Sunday, January 28, 2007

Zimmermann - Squid Style

Made this sweater for the Squid using yarn she chose (I offered 14 shades of red, 3 shades of pink, and then a "ok, grab what you want as long as there are 3 skeins of it." and she chose 2 shades of natural brown organic yarn from Full Belly Farm). Together we decided where the stripes should go. It was her idea to have the sleeves and majority of the yoke be the light color and the body be the darker color. I think it was a wise choice; I love the colors of this sweater.

I loosely followed Elizabeth Zimmermann's Seamless Yoke formula with some minor changes. One minor change was to eliminate all neck shaping - I'm a firm believer that all clothing for kids should be reversible. So I always either make the neck shaped for either side or eliminate shaping altogether. A yoke sweater begged to become a funnelneck so that's what I did.

I spread the yoke decreases out a bit further than EZ specifies. She suggests starting the decreases when you have reached half of the yoke's final height. I started a hair earlier than that, and if I were to do it again, I'd start even earlier. I feel like there's just a little bit too much room across the chest, especially when the kid is in motion. And my kid is almost always in motion.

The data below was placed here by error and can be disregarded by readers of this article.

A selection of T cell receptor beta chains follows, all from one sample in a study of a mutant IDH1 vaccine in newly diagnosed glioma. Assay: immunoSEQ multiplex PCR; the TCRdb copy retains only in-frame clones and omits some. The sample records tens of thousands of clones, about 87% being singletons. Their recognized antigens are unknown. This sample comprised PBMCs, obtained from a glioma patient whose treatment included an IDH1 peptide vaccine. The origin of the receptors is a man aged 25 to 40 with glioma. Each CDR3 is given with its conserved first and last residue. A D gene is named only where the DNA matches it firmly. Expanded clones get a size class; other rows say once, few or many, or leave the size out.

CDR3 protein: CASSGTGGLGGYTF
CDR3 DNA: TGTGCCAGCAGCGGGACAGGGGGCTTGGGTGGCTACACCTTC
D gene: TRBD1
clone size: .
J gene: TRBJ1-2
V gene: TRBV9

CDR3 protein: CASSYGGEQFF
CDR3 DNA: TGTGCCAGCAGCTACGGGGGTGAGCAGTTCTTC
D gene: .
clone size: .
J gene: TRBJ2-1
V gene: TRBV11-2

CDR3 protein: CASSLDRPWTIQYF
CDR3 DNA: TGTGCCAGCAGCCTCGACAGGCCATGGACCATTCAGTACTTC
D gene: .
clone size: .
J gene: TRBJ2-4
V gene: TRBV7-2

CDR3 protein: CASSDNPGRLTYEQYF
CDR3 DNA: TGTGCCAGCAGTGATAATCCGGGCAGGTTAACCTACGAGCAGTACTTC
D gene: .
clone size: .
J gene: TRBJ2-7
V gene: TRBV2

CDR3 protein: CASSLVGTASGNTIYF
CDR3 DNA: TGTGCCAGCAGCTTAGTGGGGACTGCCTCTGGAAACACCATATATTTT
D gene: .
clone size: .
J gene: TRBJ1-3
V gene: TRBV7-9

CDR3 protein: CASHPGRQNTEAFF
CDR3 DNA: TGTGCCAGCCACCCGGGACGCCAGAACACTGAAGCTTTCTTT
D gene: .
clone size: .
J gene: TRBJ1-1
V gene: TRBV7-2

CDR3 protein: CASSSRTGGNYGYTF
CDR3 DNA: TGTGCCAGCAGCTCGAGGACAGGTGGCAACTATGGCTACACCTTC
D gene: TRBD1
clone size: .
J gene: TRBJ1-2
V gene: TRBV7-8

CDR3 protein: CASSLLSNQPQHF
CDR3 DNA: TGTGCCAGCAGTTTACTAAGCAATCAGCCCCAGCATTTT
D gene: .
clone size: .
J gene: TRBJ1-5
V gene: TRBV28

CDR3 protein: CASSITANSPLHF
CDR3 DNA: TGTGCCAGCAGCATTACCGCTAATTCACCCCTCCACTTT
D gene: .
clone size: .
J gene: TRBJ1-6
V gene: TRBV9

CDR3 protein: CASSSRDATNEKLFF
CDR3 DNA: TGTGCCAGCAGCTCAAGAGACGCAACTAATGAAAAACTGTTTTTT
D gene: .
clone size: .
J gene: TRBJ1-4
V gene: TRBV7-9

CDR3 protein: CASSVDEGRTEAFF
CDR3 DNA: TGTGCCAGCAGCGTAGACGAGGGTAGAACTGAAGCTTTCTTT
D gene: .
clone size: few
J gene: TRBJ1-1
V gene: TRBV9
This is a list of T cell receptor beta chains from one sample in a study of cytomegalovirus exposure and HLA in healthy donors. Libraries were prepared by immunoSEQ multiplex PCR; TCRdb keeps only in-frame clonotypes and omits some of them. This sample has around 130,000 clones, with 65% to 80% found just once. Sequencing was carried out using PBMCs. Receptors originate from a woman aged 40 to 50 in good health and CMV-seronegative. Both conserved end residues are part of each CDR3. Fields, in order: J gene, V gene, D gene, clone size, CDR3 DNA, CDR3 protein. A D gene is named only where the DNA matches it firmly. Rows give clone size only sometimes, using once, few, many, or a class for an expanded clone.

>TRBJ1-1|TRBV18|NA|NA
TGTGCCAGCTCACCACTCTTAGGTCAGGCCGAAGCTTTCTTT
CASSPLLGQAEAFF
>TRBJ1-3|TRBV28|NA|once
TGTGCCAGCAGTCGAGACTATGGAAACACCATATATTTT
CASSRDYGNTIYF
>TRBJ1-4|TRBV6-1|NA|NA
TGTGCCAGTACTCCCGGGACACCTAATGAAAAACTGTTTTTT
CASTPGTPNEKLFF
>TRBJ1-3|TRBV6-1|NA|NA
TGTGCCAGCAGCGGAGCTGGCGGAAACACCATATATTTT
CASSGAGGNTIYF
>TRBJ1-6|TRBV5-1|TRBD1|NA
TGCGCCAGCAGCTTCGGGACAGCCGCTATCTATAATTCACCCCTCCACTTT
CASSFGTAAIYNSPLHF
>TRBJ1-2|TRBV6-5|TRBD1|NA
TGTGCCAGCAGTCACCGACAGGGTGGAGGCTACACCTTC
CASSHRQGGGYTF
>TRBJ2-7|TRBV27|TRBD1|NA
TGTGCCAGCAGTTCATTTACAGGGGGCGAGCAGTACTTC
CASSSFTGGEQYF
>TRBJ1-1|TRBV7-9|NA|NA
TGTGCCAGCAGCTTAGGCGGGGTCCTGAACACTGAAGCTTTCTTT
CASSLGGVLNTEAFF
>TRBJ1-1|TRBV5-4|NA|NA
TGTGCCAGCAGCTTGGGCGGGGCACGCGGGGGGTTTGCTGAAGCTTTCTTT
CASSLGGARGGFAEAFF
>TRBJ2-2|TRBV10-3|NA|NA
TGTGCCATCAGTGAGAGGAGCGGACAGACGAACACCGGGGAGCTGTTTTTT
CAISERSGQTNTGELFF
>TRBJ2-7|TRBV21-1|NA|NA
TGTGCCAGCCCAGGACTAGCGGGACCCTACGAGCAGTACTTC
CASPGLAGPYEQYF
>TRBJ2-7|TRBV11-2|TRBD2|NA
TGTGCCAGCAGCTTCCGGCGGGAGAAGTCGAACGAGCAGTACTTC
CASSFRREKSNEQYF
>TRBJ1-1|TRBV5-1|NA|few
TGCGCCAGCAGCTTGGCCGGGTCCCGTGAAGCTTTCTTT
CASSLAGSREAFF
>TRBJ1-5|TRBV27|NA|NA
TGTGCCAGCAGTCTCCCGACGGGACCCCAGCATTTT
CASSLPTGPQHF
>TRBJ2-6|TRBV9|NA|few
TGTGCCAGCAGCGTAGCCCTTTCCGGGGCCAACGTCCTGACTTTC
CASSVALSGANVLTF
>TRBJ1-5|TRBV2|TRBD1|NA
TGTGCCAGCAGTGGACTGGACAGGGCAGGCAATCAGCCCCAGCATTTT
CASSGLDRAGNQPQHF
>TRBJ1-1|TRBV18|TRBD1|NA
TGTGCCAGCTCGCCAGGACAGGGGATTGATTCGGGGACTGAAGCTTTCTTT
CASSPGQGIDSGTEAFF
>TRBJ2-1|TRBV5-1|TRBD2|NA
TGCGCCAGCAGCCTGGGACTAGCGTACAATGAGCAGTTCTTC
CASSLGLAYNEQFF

I also spread the sleeve increases out a bit. Doing them as EZ specified left a too-bulky sleeve, in my opinion. Granted, the Squid is built like an average size 4T except for her height, so when I scale things for her they come out all wide and short. So it may be my kid's proportions that are off, not EZ's calculations.

All in all, I'm pleased to have made yet another classic piece from EZ's classic books. The Squid seems happy, too, as evidenced by the fact that I didn't even need to sneak in the photo. She did, however, request that I make sure to take a photo when her tongue was out and she wasn't looking at me. I was happy to comply.

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Tuesday, January 23, 2007

Who Ordered the Winter?

I fear it was me. I was moaning and groaning about the utter lack of cold and for that I apologize. We have been suddenly smacked with winter. Hard.

So that means I can't stop making socks for my Squid. I feel like she needs them. Besides, they're a great way to use up those 4,000 tiny balls of yarn that make up the majority of my stash.

Of course they're as difficult to photograph as ever, those pesky socks. This time i ribbed the top of the foot (not that you can tell from this angle) and I think the fit is even better than the last pair. I do think I need a few more rows of plain stockinette in the back after the heel before ribbing the cuff. This photo angle is actually perfect for demonstrating that.

The more I knit up my stash the more I am glad I built that "buying yarn for new projects is a-ok" clause into my "knit from stash 2007" challenge personal rules. really and truly the majority of my stash is tiny little balls. The curse of a toymaker, I suppose.

Oh, and check out my talented kid.

She took this photo herself with a camera that's bigger than her head - my Nikon D70s. I'm signing her up for photography camp right this very second.